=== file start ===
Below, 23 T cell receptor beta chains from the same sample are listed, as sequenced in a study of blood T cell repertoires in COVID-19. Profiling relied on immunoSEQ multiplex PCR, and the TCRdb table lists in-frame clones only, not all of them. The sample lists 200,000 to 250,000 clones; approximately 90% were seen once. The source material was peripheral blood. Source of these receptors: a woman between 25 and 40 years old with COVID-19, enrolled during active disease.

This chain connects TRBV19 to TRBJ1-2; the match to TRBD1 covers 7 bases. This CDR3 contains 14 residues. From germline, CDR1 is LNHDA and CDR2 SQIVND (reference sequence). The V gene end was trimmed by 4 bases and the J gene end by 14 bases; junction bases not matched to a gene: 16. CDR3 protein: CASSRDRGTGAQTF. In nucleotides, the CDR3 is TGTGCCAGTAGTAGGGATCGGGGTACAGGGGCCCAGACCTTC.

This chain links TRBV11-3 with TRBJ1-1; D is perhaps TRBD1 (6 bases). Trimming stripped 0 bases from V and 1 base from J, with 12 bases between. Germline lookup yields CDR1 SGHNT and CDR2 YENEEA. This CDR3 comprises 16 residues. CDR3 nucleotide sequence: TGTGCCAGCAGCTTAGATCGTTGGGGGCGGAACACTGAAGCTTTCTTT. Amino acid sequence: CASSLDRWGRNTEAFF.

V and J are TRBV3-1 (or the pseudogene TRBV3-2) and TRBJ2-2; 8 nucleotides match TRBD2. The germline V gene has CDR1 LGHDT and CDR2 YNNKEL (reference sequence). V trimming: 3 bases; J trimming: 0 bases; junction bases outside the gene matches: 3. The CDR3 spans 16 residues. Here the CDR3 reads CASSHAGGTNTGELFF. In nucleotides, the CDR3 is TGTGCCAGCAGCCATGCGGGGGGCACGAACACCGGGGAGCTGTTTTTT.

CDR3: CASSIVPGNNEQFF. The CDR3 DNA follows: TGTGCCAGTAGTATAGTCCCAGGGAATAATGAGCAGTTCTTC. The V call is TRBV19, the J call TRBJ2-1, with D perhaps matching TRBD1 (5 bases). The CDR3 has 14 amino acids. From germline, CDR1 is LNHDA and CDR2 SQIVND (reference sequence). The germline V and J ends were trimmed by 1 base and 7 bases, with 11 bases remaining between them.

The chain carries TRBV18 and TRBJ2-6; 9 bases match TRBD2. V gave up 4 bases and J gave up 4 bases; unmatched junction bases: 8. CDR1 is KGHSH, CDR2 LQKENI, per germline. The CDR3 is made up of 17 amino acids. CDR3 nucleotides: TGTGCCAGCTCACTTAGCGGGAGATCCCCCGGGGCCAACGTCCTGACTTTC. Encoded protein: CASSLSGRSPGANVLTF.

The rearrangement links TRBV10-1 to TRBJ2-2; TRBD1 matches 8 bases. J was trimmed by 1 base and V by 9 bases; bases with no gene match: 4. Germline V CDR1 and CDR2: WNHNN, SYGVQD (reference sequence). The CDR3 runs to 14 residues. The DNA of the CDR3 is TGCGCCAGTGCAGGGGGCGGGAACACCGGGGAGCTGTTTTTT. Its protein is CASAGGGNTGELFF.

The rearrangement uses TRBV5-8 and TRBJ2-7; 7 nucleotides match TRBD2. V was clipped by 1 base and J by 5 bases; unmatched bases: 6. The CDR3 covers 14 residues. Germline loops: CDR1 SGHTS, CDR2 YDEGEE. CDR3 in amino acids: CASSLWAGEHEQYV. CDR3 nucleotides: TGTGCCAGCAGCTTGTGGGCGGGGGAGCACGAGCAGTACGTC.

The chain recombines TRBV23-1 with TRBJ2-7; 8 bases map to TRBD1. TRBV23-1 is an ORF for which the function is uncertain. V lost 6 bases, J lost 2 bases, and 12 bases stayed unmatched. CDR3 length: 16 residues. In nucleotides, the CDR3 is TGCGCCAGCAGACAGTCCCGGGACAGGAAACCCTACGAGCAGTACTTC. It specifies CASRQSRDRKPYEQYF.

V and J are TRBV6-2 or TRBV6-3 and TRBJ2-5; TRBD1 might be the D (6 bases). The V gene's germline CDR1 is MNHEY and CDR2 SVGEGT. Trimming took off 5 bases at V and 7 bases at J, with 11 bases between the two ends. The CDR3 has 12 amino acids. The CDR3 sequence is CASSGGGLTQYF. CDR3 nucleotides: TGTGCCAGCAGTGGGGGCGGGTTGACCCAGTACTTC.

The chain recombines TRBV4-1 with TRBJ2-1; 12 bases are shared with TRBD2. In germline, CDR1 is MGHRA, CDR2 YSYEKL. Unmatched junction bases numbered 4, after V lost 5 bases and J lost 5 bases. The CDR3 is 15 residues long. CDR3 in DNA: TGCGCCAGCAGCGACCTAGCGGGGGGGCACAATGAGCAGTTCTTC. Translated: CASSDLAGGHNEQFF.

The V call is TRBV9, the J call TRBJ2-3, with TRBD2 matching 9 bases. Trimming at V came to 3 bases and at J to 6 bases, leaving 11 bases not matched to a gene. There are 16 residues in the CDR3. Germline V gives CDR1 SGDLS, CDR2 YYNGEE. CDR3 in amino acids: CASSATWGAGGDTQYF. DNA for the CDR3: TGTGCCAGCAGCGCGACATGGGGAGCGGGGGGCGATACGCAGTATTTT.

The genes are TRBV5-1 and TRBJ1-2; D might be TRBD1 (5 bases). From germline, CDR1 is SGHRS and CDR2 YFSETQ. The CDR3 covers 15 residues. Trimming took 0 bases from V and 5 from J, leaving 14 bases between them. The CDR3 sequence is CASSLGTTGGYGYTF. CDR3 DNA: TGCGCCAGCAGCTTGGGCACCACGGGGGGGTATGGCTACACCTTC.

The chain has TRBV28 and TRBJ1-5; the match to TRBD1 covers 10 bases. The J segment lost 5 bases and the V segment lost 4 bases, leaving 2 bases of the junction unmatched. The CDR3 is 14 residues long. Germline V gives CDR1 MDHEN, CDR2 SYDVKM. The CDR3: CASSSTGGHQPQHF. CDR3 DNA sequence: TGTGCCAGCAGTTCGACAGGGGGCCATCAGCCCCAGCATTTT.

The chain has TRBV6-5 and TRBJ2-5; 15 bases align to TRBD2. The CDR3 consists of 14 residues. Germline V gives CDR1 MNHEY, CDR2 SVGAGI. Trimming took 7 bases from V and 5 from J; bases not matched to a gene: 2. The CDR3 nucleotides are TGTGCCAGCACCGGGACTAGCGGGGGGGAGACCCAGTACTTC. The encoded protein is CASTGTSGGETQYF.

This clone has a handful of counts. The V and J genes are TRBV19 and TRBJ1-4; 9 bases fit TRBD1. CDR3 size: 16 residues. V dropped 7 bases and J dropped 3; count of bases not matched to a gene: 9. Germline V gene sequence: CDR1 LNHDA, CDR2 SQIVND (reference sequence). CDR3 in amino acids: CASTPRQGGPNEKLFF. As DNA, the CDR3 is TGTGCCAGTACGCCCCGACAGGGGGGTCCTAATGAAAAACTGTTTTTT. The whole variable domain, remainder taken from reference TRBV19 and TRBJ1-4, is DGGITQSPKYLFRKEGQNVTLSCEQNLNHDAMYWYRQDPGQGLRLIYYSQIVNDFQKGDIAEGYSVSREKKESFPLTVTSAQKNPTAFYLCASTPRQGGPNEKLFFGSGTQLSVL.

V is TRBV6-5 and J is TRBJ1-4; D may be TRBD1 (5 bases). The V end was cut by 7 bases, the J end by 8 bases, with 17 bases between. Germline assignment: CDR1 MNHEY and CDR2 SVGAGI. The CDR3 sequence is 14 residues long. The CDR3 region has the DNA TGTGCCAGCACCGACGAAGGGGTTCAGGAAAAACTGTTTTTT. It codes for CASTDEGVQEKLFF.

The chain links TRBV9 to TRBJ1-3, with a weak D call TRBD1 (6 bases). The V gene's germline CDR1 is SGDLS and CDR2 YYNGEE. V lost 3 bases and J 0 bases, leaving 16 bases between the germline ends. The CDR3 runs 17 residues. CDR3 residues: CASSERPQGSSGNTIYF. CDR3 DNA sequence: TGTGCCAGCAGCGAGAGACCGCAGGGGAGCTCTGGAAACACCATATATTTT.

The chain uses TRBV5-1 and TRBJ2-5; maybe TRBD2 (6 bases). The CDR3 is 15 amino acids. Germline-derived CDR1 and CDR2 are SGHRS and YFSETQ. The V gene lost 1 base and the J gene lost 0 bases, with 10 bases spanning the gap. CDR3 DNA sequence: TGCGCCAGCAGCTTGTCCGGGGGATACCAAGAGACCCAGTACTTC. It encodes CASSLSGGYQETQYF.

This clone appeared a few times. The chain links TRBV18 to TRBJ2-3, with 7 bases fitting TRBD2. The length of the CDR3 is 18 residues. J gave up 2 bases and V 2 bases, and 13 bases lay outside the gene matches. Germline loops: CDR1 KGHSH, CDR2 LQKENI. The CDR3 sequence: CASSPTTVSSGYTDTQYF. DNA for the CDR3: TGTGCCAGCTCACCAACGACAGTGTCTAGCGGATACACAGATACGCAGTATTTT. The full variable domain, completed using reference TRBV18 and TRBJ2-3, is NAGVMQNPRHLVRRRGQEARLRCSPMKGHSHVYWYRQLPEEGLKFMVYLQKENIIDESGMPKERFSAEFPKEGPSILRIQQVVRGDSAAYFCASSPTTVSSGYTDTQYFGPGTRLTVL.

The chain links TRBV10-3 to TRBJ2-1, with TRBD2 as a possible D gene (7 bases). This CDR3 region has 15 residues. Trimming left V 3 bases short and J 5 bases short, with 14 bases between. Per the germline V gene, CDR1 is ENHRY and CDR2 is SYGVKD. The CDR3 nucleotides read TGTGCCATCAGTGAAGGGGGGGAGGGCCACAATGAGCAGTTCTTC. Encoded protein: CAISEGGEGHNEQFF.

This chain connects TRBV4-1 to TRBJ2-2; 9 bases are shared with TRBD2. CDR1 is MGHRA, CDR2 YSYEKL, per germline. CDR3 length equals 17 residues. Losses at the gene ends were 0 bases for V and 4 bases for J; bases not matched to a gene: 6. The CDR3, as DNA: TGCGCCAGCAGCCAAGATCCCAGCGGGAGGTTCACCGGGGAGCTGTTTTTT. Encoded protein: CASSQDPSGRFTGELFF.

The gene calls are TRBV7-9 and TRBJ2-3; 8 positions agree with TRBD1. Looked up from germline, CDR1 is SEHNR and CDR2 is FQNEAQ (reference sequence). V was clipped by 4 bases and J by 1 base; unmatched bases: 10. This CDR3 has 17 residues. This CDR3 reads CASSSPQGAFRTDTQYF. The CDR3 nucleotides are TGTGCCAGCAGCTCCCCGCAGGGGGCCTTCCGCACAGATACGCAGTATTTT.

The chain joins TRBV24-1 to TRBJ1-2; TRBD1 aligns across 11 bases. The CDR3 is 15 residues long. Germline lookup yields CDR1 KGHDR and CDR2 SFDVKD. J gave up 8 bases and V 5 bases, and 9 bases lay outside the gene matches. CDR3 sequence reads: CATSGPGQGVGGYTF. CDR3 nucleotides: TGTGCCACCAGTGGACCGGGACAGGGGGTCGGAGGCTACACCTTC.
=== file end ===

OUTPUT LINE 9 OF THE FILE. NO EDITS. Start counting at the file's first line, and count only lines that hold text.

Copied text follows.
The chain recombines TRBV23-1 with TRBJ2-7; 8 bases map to TRBD1. TRBV23-1 is an ORF for which the function is uncertain. V lost 6 bases, J lost 2 bases, and 12 bases stayed unmatched. CDR3 length: 16 residues. In nucleotides, the CDR3 is TGCGCCAGCAGACAGTCCCGGGACAGGAAACCCTACGAGCAGTACTTC. It specifies CASRQSRDRKPYEQYF.